How do you feel about downloads replacing compact discs?

I think the convenience is wonderful. I know that perhaps it impacts the ability to profit from recordings in the same way, but being able to take so much music with us wherever we go is pretty incredible.

Do you ever have time for a private life?

Yes, definitely. I have enjoyed focusing on my personal life and having more time with my family over the last year. My two sisters, parents, and two nephews all live within 30 minutes of me. I have a dog, Lupita, who is my baby. As for the other part, I don't kiss and tell :).

Do you have any interesting hobbies like cooking, painting, or reading in three alphabets?

My main hobby is trail running. Wherever I am singing, I try to find trails to run. In San Diego it is Mission Trails Park. I run in all weather, but I do have to say, I will be happy to say goodbye to running on snow covered-trails and start running in the California sunshine. Through trail running, I enjoy exploring areas of cities and countries that I otherwise wouldn't get to see. I have run in the mountains around Kyoto, Japan, in the Stadtwald outside of Göttingen, Germany, and in at least seventeen states, as well as Canada!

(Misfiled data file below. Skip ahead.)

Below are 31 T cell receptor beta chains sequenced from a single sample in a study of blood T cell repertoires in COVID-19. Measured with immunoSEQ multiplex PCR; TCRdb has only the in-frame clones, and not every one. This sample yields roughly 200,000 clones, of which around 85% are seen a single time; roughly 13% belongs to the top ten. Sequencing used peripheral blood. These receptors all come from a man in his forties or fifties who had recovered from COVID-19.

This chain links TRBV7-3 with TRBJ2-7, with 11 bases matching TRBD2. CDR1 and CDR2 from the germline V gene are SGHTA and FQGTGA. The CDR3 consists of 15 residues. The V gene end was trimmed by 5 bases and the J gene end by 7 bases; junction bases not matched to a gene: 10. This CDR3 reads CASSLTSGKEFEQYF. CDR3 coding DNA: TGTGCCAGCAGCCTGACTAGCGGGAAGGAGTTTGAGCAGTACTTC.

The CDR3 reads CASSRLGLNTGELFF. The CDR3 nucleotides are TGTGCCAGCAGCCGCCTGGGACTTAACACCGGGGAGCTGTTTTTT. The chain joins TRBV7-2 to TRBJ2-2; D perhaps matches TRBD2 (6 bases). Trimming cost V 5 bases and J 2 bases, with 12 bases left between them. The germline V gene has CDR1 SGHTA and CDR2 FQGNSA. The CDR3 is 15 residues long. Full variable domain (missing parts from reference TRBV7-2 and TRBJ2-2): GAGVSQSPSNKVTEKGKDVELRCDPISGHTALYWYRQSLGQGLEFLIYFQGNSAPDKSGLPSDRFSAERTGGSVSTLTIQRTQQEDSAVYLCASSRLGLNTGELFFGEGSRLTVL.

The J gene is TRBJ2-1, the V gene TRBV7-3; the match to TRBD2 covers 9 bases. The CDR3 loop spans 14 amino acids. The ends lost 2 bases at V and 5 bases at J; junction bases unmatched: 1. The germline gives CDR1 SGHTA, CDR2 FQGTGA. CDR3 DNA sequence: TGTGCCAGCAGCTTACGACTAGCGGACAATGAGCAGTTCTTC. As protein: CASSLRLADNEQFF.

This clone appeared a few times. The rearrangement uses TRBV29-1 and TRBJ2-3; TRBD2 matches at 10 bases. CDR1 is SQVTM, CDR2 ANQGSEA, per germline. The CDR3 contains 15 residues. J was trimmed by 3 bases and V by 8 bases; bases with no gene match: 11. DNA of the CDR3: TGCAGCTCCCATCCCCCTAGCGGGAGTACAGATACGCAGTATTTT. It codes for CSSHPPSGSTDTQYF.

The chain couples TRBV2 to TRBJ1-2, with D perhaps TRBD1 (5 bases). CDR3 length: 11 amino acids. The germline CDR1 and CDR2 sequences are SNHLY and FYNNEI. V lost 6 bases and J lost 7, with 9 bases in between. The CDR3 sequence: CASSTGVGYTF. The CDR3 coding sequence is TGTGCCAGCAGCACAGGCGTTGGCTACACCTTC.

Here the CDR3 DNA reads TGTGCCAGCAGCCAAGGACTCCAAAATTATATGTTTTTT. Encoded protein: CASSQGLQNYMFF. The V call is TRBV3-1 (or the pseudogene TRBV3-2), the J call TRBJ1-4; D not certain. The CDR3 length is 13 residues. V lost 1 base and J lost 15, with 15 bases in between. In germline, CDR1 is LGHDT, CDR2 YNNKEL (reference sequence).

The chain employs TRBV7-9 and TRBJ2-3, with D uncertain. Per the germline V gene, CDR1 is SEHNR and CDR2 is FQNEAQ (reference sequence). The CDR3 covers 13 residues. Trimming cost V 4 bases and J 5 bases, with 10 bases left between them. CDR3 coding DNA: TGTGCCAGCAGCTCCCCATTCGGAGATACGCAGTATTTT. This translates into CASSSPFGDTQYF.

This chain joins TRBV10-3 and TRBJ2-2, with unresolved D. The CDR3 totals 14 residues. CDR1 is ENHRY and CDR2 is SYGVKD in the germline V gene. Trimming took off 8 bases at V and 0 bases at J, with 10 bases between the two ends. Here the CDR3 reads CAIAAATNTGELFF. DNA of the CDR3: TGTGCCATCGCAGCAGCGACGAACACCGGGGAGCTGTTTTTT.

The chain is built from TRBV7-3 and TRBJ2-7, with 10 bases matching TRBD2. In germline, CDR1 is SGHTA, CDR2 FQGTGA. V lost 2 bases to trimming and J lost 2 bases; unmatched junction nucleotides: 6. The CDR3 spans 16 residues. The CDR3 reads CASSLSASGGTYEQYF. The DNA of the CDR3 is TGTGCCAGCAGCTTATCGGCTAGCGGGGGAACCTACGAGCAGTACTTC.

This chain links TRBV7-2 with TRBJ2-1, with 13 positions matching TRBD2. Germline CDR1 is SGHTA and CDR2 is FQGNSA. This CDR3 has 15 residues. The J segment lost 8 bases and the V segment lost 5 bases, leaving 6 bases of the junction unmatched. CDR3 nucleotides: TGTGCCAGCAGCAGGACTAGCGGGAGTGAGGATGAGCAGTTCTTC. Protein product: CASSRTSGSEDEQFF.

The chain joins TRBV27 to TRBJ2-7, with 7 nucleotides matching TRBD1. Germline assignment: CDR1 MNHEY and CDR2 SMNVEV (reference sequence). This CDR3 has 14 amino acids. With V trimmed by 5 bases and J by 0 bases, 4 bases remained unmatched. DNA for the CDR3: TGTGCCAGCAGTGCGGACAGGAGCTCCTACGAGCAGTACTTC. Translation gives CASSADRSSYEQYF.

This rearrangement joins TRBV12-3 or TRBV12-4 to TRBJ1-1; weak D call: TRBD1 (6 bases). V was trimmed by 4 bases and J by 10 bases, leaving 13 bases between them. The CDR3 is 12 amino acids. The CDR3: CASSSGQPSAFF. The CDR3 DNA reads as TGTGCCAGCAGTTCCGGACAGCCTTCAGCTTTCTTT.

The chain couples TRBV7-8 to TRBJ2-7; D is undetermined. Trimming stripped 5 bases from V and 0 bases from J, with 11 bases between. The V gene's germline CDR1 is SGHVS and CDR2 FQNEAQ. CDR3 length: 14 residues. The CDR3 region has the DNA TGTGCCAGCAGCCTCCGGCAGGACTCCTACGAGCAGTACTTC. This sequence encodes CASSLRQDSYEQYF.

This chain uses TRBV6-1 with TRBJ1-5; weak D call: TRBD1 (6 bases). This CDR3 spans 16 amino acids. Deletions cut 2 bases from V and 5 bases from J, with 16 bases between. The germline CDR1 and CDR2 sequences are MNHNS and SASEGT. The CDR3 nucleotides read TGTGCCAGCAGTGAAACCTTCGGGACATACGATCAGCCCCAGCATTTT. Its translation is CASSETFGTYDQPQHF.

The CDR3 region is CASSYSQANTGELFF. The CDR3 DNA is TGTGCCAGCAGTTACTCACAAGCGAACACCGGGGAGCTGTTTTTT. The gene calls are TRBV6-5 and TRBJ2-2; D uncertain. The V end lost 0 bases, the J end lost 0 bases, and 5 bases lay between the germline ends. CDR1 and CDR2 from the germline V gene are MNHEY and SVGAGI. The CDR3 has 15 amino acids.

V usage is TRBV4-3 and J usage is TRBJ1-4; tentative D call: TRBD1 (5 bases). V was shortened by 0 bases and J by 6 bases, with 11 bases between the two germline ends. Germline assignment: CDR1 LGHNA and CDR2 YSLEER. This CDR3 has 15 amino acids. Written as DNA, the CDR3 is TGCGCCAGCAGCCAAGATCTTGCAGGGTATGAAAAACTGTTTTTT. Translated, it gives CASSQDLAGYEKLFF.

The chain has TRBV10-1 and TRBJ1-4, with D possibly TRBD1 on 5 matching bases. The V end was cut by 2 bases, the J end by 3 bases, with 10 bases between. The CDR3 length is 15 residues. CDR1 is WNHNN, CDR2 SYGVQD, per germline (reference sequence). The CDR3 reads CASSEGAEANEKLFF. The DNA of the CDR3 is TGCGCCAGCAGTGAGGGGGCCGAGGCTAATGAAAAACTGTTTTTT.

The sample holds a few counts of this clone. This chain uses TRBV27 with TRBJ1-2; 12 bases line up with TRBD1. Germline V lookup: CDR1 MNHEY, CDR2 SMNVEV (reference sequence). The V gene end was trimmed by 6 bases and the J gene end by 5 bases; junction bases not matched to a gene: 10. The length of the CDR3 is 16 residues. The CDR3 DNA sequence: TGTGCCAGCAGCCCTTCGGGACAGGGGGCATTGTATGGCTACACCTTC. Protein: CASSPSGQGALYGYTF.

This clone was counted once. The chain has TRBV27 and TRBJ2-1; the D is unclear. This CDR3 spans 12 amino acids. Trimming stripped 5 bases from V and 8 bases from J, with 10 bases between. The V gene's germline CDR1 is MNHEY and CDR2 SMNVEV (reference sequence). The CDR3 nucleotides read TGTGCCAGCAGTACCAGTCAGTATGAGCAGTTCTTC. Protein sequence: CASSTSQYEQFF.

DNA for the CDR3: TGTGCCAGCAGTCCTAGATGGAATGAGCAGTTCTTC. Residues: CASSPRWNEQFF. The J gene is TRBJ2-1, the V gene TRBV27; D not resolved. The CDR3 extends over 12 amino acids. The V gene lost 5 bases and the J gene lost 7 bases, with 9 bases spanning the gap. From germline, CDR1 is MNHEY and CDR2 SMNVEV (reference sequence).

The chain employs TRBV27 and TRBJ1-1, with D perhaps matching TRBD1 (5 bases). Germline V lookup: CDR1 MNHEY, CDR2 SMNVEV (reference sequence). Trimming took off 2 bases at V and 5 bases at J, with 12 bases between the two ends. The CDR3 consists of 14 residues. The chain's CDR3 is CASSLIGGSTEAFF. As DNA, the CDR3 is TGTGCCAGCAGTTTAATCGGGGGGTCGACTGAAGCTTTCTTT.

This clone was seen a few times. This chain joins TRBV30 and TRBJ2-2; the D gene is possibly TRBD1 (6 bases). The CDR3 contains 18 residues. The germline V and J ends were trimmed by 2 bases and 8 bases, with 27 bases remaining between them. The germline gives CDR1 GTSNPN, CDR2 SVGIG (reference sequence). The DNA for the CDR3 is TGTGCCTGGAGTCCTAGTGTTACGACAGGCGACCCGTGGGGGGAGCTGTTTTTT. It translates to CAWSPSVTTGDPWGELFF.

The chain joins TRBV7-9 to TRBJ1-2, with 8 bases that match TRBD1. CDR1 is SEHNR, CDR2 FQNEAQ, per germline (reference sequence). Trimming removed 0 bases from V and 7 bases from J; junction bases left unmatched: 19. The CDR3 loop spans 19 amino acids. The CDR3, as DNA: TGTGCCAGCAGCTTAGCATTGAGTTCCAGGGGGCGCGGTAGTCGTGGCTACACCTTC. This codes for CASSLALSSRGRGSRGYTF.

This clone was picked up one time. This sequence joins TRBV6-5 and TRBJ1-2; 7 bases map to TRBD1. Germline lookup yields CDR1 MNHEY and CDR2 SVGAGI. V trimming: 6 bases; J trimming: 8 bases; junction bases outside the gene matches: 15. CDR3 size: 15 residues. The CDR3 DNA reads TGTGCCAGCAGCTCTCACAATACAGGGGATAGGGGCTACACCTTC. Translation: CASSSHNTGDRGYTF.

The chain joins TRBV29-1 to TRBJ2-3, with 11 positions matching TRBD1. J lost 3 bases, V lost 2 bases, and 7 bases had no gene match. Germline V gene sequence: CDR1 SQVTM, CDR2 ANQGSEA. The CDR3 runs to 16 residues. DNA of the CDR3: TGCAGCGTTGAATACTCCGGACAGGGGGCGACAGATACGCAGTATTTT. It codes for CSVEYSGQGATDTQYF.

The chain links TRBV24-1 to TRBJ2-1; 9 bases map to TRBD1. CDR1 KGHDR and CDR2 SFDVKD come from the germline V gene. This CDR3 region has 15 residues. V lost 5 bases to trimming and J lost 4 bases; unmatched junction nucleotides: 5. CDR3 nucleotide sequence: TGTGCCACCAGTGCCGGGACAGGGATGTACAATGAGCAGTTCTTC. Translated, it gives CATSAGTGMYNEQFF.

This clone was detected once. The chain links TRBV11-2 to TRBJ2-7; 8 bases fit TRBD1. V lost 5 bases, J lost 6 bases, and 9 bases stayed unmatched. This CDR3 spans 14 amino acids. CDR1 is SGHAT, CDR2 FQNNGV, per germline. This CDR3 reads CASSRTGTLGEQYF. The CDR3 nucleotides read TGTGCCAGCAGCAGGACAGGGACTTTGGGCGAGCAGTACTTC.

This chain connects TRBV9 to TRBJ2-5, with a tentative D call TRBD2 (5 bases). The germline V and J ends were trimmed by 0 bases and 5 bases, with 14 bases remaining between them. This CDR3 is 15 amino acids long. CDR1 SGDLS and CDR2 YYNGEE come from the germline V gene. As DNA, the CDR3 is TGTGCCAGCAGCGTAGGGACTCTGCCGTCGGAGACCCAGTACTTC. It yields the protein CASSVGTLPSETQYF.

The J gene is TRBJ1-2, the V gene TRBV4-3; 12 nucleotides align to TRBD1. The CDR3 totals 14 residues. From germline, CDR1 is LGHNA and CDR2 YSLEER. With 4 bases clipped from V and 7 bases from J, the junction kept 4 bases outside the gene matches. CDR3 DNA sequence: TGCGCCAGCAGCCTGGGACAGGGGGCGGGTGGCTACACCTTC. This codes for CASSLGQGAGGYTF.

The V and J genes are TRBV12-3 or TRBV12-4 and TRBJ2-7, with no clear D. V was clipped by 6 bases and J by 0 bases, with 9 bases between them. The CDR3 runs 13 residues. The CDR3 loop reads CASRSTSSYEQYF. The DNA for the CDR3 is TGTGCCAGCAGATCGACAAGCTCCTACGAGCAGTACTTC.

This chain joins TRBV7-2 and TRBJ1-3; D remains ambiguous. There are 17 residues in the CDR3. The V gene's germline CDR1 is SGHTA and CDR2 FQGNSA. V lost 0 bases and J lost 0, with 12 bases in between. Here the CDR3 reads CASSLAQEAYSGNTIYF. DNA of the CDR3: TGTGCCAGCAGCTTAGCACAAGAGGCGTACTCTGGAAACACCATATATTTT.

What kind of music do you listen to for relaxation?

I don't often listen to music. If I have a long drive, I usually put on podcasts. Sometimes I will put on some Jimmy Buffet and pretend I am on a tropical island :)

Do you have a humorous or otherwise interesting story to tell us?

My dog Lupita always warms up with me. She was my foster dog before I adopted her. I will never forget the first time I began warming up and she started to howl along. I just knew she was my dog. Every day, to this day, when I am singing scales, at a certain point in my voice she joins in. Sometimes she won't even sit up, she will lie on her side and sing along. It always makes me happy to hear her chime in.

Photos of Emily Fons alone and in scenes from Don Giovanni courtesy of San Diego Opera.